While Orci and Kurtzman have a great reputation for bringing about decent, interesting and even enjoyable stories, I just don’t see where they are going to take this one. Here’s the kicker: the idea of including the View-Master toy was solely theirs, so if they can’t deliver then the disappointment or “I told you so’s” will fall squarely on their shoulders. Could they have an interesting concept or unique twist to bring to the table for the movie? Let’s find out:
Alex: We’ve read a lot of the wildly cynical response to that. What I’ll say is that some toys should be movies and some toys should not be movies, and I’d like to believe we know the difference between those things. The movies that work, work when there’s a story there that you could take the toy out of, but then, when you put the toy in, it becomes an even more amazing experience, for whatever reason. Brad Kane, who was a writer for us on Fringe, came to us with an amazing idea, that had absolutely nothing to do with View-Master. We loved it and thought it was fantastic.
Bob: But, we said, “It’s missing one thing. I don’t know what that thing could be.”
Alex: And, along came View-Master, and it sounded like the perfect marriage of ideas. But, it’s because we started with a story that felt like it could be told, all on its own, before that came along. So, it’s like, “Bring it on!” If you want to be cynical about View-Master, great ’cause we’re so confidence in where it’s going to end up going that we feel like there’s nowhere to go, but up.
Ah ha! So the original concept was Brad Kane’s and then Orci and Kurtzman ADDED the View-Master. Why would they do that you ask?
Bob: Spielberg actually told us once that his first draft story of E.T. didn’t have an alien in it. It was a family drama about a kid missing his father, and E.T. was born from that. And, that’s always stuck in our minds. You’ve got to be able to take out the thing.
OK, so I can understand a little better where they are coming from now; story first, object second. If you can remove the object and still have a good story then adding the object shouldn’t affect the story at all. It is an interesting concept for storytelling. They at least seem to be focused on delivering a solid story and incorporating the View-Master toy into it and not the other way around. When asked if the View-Master will be used as a device in the movie Kurtzman responded with, “Perhaps.” In Hollywood translation that usually meand, “Yes of course”.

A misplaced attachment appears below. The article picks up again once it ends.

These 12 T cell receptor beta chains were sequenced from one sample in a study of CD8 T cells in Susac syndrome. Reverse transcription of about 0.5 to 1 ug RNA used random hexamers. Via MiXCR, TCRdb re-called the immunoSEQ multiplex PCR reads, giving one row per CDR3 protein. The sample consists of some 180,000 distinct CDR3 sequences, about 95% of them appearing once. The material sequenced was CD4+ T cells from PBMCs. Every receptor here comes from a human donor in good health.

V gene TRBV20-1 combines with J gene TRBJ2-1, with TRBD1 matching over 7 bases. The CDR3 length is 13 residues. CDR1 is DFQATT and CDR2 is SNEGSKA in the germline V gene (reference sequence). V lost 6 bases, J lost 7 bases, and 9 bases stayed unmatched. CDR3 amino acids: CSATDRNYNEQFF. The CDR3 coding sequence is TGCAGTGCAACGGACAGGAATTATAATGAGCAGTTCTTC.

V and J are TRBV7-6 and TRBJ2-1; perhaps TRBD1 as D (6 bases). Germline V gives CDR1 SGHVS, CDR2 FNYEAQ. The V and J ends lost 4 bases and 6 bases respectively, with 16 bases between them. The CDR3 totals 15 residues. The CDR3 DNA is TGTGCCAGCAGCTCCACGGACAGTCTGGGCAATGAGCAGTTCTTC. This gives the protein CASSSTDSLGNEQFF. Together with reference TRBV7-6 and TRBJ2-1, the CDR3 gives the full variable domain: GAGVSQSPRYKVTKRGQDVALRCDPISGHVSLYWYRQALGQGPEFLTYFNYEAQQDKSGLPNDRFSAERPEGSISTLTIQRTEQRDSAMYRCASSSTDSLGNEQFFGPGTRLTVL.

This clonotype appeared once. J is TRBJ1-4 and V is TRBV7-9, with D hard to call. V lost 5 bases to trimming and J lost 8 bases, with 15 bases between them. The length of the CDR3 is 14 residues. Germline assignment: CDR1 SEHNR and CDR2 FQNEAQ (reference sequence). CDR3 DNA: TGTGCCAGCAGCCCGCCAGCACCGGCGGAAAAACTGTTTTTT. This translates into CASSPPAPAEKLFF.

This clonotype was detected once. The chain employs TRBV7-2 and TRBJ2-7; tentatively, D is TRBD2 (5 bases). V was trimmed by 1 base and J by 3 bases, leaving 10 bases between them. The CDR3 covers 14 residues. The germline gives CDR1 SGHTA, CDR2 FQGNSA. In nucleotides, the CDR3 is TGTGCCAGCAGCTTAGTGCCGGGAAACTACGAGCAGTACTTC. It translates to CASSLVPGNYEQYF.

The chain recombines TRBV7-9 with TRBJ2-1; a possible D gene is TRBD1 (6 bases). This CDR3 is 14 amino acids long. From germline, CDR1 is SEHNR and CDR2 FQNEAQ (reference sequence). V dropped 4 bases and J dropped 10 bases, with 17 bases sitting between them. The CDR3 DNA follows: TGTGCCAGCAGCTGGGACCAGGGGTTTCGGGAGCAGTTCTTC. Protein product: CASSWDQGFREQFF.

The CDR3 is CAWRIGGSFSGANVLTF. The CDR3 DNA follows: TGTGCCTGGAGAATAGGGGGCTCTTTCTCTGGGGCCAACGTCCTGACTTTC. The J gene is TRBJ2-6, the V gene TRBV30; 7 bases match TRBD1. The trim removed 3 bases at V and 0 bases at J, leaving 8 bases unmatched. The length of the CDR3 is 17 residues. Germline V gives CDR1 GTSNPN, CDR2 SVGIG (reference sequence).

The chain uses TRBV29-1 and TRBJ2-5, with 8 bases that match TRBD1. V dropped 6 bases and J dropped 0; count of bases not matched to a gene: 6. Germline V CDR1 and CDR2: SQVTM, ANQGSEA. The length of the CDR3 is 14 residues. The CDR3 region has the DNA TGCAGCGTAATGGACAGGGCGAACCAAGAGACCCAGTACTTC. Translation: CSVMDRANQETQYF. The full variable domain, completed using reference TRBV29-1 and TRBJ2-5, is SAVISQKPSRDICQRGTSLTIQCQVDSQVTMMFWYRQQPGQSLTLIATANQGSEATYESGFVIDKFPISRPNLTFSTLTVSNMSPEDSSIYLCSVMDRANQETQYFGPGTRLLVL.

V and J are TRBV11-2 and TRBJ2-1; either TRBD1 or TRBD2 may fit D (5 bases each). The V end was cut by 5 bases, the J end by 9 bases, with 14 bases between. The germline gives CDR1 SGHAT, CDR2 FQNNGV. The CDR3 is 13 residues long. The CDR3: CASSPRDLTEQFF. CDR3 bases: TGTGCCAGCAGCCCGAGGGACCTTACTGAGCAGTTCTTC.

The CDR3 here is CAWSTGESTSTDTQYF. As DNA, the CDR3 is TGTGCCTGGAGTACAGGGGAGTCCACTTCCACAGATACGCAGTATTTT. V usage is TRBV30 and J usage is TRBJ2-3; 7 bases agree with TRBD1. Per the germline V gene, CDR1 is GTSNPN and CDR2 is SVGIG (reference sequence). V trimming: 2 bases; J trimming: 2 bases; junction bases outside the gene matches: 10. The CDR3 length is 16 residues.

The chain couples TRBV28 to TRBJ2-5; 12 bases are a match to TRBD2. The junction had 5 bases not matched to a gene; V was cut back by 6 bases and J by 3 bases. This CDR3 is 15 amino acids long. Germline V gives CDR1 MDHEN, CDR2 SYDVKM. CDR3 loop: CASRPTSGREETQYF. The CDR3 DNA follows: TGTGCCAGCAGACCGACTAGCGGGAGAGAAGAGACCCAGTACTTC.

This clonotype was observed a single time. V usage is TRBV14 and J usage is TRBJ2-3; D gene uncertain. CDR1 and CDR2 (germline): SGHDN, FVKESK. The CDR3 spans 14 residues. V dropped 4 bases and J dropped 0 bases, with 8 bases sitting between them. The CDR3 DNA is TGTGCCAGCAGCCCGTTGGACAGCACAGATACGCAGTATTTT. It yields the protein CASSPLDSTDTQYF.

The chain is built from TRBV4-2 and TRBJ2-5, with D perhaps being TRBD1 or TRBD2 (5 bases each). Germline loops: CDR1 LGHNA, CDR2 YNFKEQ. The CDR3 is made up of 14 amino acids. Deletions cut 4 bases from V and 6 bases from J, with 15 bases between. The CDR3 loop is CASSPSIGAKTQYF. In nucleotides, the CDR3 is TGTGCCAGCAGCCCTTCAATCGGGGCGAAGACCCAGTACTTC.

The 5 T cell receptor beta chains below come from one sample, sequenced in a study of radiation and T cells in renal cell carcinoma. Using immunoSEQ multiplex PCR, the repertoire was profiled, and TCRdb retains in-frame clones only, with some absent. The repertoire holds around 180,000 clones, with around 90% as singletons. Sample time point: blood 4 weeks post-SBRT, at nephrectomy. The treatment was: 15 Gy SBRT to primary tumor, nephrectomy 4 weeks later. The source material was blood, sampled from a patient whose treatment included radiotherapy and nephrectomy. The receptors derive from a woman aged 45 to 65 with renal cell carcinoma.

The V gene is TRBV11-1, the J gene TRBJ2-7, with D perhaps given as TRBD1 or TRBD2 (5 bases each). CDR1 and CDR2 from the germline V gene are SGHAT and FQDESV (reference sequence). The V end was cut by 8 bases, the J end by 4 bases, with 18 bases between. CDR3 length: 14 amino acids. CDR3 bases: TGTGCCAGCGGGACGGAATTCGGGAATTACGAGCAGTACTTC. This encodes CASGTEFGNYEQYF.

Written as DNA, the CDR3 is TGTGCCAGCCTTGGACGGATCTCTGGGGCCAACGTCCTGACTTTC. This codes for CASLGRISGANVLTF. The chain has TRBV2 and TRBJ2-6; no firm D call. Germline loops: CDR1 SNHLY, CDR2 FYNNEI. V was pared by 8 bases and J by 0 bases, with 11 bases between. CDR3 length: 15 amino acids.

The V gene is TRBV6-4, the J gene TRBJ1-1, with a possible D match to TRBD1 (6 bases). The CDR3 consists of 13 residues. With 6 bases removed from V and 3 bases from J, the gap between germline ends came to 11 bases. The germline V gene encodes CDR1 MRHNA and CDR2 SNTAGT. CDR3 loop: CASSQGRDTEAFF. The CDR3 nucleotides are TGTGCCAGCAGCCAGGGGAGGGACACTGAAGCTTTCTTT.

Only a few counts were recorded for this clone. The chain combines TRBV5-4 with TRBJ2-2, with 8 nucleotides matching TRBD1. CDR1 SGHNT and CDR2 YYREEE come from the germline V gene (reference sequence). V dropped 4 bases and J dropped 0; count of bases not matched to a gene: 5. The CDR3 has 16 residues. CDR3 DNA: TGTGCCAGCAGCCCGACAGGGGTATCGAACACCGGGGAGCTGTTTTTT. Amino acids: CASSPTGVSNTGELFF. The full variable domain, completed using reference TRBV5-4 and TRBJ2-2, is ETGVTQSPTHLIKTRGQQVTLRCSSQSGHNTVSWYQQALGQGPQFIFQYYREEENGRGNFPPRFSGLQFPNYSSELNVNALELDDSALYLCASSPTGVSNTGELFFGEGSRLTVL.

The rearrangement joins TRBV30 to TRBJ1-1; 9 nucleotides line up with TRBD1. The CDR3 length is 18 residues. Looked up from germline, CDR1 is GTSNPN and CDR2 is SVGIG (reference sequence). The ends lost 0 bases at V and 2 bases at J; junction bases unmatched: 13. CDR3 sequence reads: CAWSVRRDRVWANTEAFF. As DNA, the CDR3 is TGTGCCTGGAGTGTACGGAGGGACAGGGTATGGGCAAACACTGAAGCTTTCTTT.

The only thing I can see coming from this is a family or children’s film involving the View-Master as a sort of transportation device that takes you to a fantastic world whenever you look through the eye holes and press the button. If they’re going that route with it then it very well could make a decent enough family film but I’m still very, very skeptical. We’ll see what happens in the next couple of months when Kane turns in his script.
I will add, however, that since Kurtzman and Orci dropped out of Transformers 3 because they didn’t feel they could further the story in a good way, that actually speaks volumes to their scripting integrity. Transformers 3 is a sure-fire payday and if they were just in it for the money, then why not hang on and deal with the heavy-handed criticism that is almost sure to follow?
Maybe they just don’t want the hassle of dealing with another Michael Bay “modified” script and having to defend themselves for elements of the story they did not originally include. I think they are sincere in their statement about trying to bring something new and interesting to the table.
So there you have it. From the mouths of the Robert Orci and Alex Kurtzman to your brains, everything you wanted to know about the status of Cowboys & Aliens and View-Master.
What do you think about both projects and the direction they plan on going with them?
Cowboys & Aliens is slated for a 2011 release, while View-Master is tentatively penciled in for 2012.